In the same period. World War I and World War II were played out as struggles among several key imperial powers—conflicts involving the European powers along with Russia and the 45 | P a g e IMPERIALISM – Term Report . and the Netherlands — the established colonial powers in Asia — added to their empires vast expanses of territory in the Middle East. Following the end of the Seven Years' War in 1763. following the Spanish-American War in 1898. the Empire of Japan. the United Kingdom. following the Meiji Restoration. Eastern Europe. Between the 1870s and the beginning of World War I in 1914. and the severe Long Depression of the 1870s provoked a scramble for new markets for European industrial products and financial services in Africa. and (with the important exception of British East India Company rule in India) the European stake in Asia remained confined largely to trading stations and strategic outposts necessary to protect trade. following the end of the Franco-Prussian War in 1871. Tsarist Russia. however. and especially in Asia. In Asia. France. dramatically increased European demand for Asian raw materials. demand for oriental goods remained the driving force behind European imperialism. the Indian Subcontinent. and the United States. Before the Industrial Revolution in the mid-to-late nineteenth century. Industrialization.International Relations China and their own acquisitions would gradually surpass those of the Dutch. This scramble coincided with a new era in global colonial expansion known as "the New Imperialism. and South East Asia. the Americas. quickly emerged as new imperial powers in East Asia and in the Pacific Ocean area." which saw a shift in focus from trade and indirect rule to formal colonial control of vast overseas territories ruled as political extensions of their mother countries. the British eliminated French influence in India and established the British East India Company as the most important political force on the Indian Subcontinent. the German Empire.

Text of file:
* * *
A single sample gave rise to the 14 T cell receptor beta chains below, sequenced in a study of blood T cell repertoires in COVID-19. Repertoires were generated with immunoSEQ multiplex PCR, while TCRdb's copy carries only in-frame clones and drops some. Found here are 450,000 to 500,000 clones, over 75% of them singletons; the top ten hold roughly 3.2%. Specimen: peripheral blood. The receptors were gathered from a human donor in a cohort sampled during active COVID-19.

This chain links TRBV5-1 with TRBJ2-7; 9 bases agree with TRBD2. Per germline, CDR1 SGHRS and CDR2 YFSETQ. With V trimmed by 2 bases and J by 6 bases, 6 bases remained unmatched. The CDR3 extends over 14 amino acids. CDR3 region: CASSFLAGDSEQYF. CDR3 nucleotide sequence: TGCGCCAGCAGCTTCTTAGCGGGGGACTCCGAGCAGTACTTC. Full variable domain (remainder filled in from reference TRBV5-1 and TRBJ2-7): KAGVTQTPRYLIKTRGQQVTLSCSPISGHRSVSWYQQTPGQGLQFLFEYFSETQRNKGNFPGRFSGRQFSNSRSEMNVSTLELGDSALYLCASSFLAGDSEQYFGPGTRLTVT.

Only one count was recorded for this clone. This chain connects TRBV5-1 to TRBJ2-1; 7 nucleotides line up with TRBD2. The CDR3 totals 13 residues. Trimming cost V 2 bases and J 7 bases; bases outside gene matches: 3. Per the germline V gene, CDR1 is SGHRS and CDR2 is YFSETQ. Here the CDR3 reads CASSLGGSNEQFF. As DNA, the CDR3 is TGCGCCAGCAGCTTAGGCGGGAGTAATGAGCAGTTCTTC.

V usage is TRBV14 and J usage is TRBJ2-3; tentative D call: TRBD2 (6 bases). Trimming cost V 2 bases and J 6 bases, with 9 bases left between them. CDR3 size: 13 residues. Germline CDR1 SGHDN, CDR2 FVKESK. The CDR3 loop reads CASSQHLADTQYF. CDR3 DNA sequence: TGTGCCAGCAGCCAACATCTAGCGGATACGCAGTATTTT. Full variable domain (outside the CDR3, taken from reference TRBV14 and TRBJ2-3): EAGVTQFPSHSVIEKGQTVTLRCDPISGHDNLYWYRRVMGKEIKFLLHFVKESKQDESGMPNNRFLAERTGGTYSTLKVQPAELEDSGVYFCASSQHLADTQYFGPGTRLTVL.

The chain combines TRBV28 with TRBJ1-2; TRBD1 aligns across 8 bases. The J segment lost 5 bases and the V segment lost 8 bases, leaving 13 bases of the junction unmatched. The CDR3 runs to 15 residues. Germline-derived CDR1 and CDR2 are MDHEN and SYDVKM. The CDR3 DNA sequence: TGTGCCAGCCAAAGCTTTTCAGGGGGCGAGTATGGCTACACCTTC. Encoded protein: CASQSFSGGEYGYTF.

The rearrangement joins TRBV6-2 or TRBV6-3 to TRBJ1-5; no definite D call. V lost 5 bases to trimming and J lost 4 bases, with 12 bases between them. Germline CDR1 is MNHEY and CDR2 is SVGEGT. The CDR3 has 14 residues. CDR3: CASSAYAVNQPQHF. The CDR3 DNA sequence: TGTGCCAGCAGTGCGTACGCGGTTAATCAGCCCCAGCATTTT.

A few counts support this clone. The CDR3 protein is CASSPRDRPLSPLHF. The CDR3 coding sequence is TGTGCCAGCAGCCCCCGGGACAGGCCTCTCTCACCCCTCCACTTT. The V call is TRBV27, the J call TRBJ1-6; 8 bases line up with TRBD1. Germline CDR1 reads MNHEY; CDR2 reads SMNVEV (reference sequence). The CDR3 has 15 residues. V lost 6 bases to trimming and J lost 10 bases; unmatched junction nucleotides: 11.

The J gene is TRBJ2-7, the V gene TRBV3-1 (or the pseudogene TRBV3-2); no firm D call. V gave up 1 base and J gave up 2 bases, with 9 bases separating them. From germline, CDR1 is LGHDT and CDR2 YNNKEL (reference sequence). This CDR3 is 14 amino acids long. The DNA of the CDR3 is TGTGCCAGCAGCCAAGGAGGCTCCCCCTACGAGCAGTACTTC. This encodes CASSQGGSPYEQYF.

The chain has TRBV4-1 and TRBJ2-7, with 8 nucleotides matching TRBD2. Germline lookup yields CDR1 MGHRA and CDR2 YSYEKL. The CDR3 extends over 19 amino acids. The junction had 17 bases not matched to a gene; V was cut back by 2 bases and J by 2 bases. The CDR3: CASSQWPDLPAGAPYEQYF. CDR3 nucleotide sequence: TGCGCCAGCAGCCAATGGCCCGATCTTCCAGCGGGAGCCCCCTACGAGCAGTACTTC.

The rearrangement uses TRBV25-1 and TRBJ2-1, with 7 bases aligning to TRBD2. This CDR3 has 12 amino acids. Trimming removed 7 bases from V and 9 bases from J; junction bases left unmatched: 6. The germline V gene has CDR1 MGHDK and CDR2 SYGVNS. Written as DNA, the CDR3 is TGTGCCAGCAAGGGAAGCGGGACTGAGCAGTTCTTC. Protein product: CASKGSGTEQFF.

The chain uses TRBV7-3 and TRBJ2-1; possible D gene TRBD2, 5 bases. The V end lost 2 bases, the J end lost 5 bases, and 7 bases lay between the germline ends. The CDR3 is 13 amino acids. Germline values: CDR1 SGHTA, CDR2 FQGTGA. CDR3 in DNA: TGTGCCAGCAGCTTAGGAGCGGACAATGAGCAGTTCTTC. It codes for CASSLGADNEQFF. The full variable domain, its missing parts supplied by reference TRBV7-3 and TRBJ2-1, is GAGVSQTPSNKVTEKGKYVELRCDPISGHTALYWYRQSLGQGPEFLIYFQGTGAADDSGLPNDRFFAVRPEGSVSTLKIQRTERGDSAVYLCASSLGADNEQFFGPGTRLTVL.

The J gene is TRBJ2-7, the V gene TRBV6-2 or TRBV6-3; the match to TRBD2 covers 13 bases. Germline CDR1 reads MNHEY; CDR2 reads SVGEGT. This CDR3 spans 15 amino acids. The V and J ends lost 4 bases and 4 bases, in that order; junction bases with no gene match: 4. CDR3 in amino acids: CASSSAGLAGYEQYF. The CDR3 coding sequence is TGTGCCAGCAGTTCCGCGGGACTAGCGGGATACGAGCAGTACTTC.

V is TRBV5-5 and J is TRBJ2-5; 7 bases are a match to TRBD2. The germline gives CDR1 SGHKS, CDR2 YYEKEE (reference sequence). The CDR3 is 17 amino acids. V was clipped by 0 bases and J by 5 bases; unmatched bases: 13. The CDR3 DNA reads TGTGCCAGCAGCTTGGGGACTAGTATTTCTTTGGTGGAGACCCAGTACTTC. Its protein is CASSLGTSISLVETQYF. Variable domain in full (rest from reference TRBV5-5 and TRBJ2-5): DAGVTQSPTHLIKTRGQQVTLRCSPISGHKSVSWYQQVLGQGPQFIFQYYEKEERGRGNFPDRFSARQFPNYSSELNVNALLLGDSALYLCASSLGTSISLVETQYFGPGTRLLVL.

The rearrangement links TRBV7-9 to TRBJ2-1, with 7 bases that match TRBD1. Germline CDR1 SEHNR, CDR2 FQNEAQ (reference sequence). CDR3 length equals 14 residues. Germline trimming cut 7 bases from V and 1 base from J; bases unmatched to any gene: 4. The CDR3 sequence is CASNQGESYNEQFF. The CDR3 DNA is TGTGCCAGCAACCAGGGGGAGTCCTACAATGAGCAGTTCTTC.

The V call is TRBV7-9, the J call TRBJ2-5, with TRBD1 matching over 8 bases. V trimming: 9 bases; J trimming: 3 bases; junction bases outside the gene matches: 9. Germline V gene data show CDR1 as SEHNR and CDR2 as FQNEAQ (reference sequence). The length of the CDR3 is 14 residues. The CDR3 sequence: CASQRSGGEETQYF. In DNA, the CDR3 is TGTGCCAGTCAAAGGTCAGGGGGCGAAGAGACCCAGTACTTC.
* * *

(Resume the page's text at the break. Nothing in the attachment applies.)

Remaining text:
Paradoxically Chinese nationalists. have loosened European and North American influence in Asia. Using imperialism to describe Qing expansion The process by which this occurred has been portrayed in current Chinese nationalist historiography as a process of national unification. and South East Asia. South Asia. however.International Relations rising American and Japanese powers. The Qing expanded into Taiwan. generating speculation today about the possible re-emergence of China and Japan as regional powers. During the Han and Tang dynasties it was known as "protectorate of the west". decolonization was intercepted by the Cold War. 46 | P a g e IMPERIALISM – Term Report . However. along with the collapse of the Soviet Union. and Yuan periods. IMPERIALISM IN CHINA Qing territorial expansion During the eighteenth century. the Qing Dynasty government expanded its western borders to include areas such as Xinjiang and Tibet[citation needed] that had historically been under direct Chinese control during the Han. possessed the resources to withstand the strains of both world wars and maintain their direct rule in Asia. None of the colonial powers. financial. Although nationalist movements throughout the colonial world led to the political independence of nearly all of the Asia's remaining colonies. Tang. and military system in which the great powers compete to extend their influence. the Middle East. and East Asia remained embedded in a world economic. the rapid postwar economic development of the East Asian Tigers and the People's Republic of China. The name Xinjiang itself is Chinese for new territory.